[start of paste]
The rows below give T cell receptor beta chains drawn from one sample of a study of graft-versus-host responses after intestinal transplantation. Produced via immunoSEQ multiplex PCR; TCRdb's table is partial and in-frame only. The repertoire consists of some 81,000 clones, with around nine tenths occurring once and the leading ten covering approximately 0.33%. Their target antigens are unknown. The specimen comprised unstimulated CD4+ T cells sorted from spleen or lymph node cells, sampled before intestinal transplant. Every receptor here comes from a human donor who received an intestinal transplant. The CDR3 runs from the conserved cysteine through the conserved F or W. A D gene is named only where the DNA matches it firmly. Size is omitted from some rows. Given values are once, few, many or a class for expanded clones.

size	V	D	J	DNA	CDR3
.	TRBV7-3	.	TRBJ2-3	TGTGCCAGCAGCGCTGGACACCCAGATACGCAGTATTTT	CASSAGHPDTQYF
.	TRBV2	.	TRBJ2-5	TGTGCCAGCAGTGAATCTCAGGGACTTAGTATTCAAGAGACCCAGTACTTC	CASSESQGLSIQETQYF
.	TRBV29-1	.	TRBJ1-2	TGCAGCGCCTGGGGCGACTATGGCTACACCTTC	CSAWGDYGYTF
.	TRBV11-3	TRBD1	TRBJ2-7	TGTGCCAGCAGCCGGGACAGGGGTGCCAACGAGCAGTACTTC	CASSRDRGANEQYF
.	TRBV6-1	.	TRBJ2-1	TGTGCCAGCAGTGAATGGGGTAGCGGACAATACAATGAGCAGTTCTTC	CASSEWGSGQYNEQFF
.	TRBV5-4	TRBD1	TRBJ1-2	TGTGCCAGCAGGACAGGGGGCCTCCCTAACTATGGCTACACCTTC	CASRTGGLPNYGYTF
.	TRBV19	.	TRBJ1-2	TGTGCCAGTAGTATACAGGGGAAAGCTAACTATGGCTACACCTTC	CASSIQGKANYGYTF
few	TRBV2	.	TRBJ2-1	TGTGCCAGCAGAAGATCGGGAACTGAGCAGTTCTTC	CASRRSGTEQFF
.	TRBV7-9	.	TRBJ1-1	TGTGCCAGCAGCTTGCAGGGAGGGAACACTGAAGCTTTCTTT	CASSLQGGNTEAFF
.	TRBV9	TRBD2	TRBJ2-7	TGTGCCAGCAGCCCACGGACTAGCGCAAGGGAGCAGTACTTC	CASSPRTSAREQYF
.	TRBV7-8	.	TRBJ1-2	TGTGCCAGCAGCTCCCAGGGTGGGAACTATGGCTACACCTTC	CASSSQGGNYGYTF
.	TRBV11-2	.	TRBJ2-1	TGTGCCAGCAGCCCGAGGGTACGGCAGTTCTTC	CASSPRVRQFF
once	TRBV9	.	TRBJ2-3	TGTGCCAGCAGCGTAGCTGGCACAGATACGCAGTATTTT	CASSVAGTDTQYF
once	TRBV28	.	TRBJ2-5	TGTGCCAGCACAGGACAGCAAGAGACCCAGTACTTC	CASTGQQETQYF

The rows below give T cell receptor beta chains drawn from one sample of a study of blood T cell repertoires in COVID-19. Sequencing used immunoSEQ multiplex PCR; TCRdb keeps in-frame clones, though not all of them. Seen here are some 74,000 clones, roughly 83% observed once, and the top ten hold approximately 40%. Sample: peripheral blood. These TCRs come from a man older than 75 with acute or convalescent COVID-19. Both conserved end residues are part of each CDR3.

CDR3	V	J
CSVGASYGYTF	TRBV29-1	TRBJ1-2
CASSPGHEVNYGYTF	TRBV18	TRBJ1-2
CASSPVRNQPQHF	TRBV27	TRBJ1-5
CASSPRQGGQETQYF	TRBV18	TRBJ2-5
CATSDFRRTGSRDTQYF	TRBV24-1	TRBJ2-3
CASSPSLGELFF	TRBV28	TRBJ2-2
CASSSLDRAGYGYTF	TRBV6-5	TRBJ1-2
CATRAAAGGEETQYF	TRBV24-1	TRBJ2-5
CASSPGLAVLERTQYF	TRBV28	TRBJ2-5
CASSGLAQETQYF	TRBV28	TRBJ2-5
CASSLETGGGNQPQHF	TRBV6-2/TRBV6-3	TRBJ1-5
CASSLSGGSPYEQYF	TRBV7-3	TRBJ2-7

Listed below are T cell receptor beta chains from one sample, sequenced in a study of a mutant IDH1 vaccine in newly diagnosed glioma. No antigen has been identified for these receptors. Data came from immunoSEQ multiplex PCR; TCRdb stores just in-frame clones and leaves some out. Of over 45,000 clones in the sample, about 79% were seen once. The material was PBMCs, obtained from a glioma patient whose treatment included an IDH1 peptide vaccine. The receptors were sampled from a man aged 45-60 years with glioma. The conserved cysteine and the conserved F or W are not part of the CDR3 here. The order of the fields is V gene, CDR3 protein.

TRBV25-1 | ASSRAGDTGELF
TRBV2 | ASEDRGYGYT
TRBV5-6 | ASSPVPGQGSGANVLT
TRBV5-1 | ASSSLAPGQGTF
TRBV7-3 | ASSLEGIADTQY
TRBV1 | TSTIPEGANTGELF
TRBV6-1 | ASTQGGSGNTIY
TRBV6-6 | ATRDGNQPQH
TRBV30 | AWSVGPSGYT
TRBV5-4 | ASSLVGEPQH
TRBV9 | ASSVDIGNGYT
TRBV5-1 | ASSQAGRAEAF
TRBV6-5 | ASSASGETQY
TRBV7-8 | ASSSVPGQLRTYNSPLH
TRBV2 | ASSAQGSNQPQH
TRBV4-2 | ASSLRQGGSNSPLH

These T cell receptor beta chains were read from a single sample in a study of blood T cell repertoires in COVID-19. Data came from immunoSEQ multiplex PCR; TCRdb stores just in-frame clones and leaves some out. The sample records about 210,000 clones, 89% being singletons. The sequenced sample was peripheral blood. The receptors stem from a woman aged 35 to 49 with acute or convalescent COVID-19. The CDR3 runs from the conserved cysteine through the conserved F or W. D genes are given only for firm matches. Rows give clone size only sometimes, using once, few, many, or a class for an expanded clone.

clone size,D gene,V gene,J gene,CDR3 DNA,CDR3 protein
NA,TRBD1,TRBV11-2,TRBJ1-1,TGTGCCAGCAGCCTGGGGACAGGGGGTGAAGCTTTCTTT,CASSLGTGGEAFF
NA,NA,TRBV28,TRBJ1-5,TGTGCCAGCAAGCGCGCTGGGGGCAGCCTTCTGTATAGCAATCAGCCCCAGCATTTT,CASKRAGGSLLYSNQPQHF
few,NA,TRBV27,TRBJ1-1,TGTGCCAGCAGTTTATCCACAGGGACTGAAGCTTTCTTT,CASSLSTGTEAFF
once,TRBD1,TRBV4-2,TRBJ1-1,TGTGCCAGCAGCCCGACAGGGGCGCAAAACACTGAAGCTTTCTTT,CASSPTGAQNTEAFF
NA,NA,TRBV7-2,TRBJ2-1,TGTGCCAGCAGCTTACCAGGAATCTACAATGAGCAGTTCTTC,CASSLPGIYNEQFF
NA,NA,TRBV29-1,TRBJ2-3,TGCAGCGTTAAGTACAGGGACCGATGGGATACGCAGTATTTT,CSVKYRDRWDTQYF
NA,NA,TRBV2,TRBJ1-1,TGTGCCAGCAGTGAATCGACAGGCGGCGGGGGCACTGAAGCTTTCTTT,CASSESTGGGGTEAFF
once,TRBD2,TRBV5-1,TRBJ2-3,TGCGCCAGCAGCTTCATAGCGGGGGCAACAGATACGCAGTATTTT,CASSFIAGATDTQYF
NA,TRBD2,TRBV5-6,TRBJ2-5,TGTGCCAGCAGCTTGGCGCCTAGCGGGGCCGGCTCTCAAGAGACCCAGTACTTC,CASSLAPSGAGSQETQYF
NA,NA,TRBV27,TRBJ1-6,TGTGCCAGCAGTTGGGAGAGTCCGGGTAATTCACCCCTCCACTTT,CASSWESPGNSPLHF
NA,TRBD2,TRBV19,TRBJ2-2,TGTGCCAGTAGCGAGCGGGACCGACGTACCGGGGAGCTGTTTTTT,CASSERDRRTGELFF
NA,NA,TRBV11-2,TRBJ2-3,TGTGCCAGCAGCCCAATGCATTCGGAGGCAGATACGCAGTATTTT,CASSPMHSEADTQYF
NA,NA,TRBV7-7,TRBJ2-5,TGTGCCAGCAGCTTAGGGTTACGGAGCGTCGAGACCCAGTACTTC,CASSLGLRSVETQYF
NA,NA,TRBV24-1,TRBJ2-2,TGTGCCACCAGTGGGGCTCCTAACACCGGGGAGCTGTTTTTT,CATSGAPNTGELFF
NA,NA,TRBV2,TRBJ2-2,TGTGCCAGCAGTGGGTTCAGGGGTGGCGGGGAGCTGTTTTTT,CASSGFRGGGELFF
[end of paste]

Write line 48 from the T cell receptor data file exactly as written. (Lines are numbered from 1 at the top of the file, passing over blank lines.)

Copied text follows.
These T cell receptor beta chains were read from a single sample in a study of blood T cell repertoires in COVID-19. Data came from immunoSEQ multiplex PCR; TCRdb stores just in-frame clones and leaves some out. The sample records about 210,000 clones, 89% being singletons. The sequenced sample was peripheral blood. The receptors stem from a woman aged 35 to 49 with acute or convalescent COVID-19. The CDR3 runs from the conserved cysteine through the conserved F or W. D genes are given only for firm matches. Rows give clone size only sometimes, using once, few, many, or a class for an expanded clone.